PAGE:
Ever since Sunderland et al2 demonstrated this increased sensitivity to scopolamine in patients with AD, there has been speculation about the possibility of detecting a preclinical phase of AD by evaluating asymptomatic individuals for increased anticholinergic sensitivity.23 Although one small study looked at this prospectively with negative results24 and another study25 has argued that the cholinergic degeneration may occur later in the course of AD than previously thought, the question remains open. Our patient's strong family history of AD makes this possibility particularly salient. In addition to impaired free recall, patients with AD typically have deficits of recognition recall,26,27 which our patient did not have. If preclinical changes, however, merely increase the susceptibility to anticholinergic drugs, then the pattern of deficits would be expected to be consistent with these drugs rather than with AD. Additionally, one study that looked at healthy, very elderly subjects with no dementia found that those who later developed AD had performed worse on recall and no differently on recognition than the members of their cohort who remained free of dementia.28
Studies are needed to directly examine the cognitive effect of tolterodine therapy on young as well as elderly populations using neuropsychological instruments. Correlation with metabolic type, age, and risk factors for AD (apolipoprotein E genotype, family history) could identify groups at particular risk for the cognitive adverse effects of tolterodine to note whether a general risk exists. Additionally, we could also learn if increased sensitivity to drugs like tolterodine might be indicative of incipient AD.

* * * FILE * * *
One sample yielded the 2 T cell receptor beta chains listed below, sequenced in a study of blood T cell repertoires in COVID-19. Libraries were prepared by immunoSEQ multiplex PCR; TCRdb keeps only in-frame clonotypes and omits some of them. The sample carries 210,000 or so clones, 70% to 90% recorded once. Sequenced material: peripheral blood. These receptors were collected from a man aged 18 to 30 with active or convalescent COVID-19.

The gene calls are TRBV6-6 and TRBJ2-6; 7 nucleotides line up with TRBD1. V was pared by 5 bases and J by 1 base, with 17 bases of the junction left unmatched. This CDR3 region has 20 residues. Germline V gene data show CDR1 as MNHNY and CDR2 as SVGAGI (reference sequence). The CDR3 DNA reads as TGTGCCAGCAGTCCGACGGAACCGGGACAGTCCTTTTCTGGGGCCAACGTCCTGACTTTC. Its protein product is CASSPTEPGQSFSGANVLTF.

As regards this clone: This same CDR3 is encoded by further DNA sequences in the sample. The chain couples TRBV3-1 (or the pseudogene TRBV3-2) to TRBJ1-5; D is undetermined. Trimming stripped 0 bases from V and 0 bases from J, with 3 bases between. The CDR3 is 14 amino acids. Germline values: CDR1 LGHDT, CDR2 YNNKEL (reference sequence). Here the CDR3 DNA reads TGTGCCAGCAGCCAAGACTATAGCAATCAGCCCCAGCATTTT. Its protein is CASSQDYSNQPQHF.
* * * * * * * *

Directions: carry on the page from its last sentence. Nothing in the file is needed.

Given the aging population and the direct marketing of this drug through television advertisements, more information is needed to prevent avoidable adverse effects and to recognize them when they occur. In addition to raising suspicions about the safety profile of tolterodine, this case also illustrates the use of detailed mental status testing. A screening test such as the Mini-Mental State Examination, which has limitations because of ceiling effects,29,30 would have missed an identifiable problem that, in this case, was treatable.
Corresponding author: Kyle B. Womack, MD, University of Texas Southwestern Medical Center at Dallas, 5323 Harry Hines Blvd, Dallas, TX 75390 (e-mail: email@example.com).
Accepted for publication August 23, 2002.
Author contributions: Study concept and design (Drs Womack and Heilman); acquisition of data (Dr Womack); analysis and interpretation of data (Drs Womack and Heilman); drafting of the manuscript (Dr Womack); critical revision of the manuscript for important intellectual content (Dr Heilman); administrative, technical, and material support (Dr Womack); study supervision (Dr Heilman).
This study was supported in part by a grant from the State of Florida, Department of Elder Affairs, Tallahassee.
Womack KB, Heilman KM. Tolterodine and Memory: Dry but Forgetful. Arch Neurol. 2003;60(5):771–773. doi:10.1001/archneur.60.5.771